Olive tree is a plant that has always been present in man’s life. In the caves inhabited 40,000 years ago around the Mediterranean, old olive kernels were found. As with other plants and animal species, the domestication of the olive tree took place during the Fertile Crescent Moon Era, when the birth of agriculture and animal farming was born. (at the end of the last glaciation ten thousand years ago).
Oil was very precious, easy to store and to carry. Egyptians employed it for mummification, consecration of kings, medicine, etc. During Classical Greece period, the golden age of oil began with its myths (especially Athena myth). Throughout Greece, oil was considered to be the most important agricultural product. But its food use was scarce, it was more employed for lighting, body care and cleaning. During the centuries the Greeks carried olive trees and oil in the colonies of Magna Greece along the coasts of the Mediterranean. Until the Romans came and discovered the delicate flavour of the oil and made it a source of calories and fat fundamental in their diet. They were the first to make this decisive food choice about oil. Within 5 centuries, with the extension of the Roman Empire, the food culture of oil increased. There was no villa without an olive grove and an olive-press. The olives had to be picked green and immediately crushed. Some advice of great Roman writers about oil production would be really significant still today!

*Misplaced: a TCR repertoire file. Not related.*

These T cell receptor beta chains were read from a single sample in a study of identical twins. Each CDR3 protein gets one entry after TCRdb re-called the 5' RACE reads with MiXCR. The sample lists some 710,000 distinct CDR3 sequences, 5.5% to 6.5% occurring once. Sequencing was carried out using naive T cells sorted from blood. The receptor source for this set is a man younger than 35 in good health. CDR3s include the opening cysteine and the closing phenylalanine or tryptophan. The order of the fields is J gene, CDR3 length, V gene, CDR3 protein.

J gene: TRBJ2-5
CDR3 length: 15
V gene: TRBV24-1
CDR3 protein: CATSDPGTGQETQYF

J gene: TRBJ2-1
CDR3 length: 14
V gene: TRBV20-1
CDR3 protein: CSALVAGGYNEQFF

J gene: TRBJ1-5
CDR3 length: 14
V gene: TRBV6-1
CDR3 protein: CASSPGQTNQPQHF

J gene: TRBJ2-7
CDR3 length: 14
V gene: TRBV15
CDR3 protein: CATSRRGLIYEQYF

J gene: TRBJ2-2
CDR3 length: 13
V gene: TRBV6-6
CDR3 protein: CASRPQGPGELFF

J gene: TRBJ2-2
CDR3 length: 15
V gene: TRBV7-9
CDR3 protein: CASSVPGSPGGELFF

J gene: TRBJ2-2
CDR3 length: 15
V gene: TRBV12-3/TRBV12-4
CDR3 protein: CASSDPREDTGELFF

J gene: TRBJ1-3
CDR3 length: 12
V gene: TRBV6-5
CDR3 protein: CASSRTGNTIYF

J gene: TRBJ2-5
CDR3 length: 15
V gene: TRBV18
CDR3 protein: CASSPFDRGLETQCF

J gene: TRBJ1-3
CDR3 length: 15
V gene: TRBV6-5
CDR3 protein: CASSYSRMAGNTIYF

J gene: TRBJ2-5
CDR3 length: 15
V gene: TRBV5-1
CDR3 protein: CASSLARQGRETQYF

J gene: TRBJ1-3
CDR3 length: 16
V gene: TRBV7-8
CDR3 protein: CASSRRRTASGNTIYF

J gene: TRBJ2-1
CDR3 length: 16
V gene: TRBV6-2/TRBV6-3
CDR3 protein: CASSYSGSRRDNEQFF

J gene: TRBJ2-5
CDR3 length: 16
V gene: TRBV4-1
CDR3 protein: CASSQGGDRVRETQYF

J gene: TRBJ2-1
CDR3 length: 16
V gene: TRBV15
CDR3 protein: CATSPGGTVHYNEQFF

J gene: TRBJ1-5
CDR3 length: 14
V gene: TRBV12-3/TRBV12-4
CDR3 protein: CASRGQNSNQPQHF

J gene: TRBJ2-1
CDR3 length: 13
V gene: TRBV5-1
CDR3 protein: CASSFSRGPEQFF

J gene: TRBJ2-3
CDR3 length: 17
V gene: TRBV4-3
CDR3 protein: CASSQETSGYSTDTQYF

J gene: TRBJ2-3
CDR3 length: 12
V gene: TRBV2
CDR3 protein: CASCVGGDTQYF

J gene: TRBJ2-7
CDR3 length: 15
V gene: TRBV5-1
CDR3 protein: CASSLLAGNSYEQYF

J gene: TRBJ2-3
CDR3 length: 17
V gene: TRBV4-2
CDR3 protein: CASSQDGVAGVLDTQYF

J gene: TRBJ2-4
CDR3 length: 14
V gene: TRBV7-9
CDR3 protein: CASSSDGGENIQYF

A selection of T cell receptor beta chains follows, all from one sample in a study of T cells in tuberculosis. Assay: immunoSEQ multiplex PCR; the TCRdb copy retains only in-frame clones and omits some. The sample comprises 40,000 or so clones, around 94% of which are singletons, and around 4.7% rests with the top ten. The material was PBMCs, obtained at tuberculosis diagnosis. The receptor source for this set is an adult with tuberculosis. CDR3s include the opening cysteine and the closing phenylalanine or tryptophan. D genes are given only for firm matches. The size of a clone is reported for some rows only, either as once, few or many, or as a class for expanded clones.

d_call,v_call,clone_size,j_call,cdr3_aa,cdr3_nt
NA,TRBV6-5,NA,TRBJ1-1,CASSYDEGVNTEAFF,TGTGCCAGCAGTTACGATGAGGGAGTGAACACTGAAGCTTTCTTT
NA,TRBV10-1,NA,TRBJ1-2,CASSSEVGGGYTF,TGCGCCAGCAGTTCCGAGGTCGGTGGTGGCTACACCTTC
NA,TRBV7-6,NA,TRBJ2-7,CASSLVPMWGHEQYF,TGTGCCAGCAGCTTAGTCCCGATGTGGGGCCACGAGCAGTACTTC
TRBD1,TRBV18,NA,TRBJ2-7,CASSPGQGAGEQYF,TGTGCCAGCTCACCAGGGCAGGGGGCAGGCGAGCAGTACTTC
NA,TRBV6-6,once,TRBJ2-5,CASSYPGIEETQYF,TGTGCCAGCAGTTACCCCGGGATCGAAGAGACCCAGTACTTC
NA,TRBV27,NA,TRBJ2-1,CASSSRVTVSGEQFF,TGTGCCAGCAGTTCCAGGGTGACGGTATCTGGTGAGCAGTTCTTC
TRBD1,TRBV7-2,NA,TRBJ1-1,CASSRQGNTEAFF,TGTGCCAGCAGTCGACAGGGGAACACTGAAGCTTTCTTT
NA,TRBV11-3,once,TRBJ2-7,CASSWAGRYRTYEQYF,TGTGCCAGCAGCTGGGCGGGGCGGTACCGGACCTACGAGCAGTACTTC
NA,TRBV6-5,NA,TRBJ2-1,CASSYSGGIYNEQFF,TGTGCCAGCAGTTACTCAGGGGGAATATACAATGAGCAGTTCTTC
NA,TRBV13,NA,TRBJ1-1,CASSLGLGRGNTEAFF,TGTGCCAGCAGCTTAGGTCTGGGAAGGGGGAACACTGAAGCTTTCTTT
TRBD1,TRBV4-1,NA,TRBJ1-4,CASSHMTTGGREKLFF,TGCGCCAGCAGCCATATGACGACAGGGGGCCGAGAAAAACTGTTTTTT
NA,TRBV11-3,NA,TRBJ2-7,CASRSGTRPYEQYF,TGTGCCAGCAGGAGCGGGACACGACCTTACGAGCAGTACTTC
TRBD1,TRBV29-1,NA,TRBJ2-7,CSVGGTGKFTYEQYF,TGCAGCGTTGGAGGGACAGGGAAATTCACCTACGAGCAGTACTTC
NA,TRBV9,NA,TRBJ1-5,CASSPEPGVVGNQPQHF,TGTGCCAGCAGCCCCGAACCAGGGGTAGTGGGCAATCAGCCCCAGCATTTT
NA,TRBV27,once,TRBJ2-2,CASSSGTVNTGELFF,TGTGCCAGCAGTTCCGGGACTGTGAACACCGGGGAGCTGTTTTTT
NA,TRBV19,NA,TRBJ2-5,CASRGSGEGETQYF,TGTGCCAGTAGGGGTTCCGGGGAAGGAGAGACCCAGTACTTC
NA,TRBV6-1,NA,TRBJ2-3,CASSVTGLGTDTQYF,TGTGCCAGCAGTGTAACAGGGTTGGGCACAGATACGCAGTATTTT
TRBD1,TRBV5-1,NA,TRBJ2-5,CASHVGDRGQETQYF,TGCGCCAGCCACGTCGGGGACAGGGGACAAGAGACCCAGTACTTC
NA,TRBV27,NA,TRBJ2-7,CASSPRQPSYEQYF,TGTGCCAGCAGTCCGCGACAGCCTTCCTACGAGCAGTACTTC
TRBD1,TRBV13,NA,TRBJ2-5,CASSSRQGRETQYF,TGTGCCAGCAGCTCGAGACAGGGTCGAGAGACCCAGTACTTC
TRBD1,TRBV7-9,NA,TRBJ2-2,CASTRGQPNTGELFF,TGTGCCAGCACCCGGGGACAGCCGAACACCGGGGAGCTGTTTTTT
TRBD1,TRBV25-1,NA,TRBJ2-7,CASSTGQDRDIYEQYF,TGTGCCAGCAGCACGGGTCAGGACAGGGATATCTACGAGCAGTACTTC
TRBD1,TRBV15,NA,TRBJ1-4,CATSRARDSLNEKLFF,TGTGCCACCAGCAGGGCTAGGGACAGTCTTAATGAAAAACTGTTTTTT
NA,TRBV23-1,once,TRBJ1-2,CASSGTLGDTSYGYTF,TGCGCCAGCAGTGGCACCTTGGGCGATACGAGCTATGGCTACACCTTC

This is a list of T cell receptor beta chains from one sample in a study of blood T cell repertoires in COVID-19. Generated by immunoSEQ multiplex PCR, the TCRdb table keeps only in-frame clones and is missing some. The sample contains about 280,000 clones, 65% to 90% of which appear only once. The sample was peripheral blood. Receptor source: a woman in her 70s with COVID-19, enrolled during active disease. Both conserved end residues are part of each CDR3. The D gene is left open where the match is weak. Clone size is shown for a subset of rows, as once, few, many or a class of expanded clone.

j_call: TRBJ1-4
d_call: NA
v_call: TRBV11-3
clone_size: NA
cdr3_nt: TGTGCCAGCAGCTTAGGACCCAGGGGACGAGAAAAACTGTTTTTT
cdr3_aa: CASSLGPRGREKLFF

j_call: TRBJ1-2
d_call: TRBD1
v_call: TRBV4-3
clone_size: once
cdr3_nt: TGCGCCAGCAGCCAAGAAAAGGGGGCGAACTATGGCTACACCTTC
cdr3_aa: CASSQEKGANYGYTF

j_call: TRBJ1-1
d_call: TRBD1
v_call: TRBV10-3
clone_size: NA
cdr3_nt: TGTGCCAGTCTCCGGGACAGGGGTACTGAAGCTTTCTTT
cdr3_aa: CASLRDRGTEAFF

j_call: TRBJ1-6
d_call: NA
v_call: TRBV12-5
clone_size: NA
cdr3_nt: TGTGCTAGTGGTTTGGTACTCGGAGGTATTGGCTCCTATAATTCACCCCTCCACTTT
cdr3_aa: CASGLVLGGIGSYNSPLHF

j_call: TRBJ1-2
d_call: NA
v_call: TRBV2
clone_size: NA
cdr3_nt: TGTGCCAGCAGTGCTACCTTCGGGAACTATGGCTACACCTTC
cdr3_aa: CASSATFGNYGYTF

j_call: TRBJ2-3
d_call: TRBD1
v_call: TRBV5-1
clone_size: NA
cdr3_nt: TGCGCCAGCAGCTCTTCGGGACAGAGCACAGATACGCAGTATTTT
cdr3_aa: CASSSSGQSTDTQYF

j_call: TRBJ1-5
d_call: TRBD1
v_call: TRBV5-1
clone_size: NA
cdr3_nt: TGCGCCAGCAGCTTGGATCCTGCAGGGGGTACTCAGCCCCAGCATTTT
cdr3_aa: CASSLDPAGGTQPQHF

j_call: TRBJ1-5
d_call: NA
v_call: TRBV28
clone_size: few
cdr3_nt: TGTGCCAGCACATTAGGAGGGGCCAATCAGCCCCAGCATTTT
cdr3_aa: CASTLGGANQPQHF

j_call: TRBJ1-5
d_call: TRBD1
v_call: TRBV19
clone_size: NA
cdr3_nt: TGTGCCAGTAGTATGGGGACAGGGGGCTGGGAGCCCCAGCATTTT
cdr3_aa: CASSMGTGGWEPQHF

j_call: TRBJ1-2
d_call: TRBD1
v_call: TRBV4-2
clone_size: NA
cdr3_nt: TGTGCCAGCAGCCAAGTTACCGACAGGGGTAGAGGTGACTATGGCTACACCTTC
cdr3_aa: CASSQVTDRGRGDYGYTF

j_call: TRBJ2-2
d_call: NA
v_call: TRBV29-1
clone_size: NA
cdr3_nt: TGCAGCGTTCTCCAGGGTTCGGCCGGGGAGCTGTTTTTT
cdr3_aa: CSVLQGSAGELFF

After a long period of wars, cold and famine, we have to wait for the 11th century and witness a new expansion of grapevines and olive trees. In the Renaissance, oil coming from the South gained again all its importance for lighting and industry. Thanks to the pressing demand for oil, Apulia became a great olive grove. In the 20th century and during the industrial revolution, olive oil was replaced by petroleum, losing importance in industrial use. It is during this period that Italian emigrants brought the use of olive oil in the US, in Australia and New Zealand.
Until 1986, Italy was the only olive oil producer in the Community of the 6Countries and the world’s largest producer. Apulian production was enough to keep this record. Then, with the Spain’s entry into the EEC and its five-year development plans for olive groves, Apulia lost the record.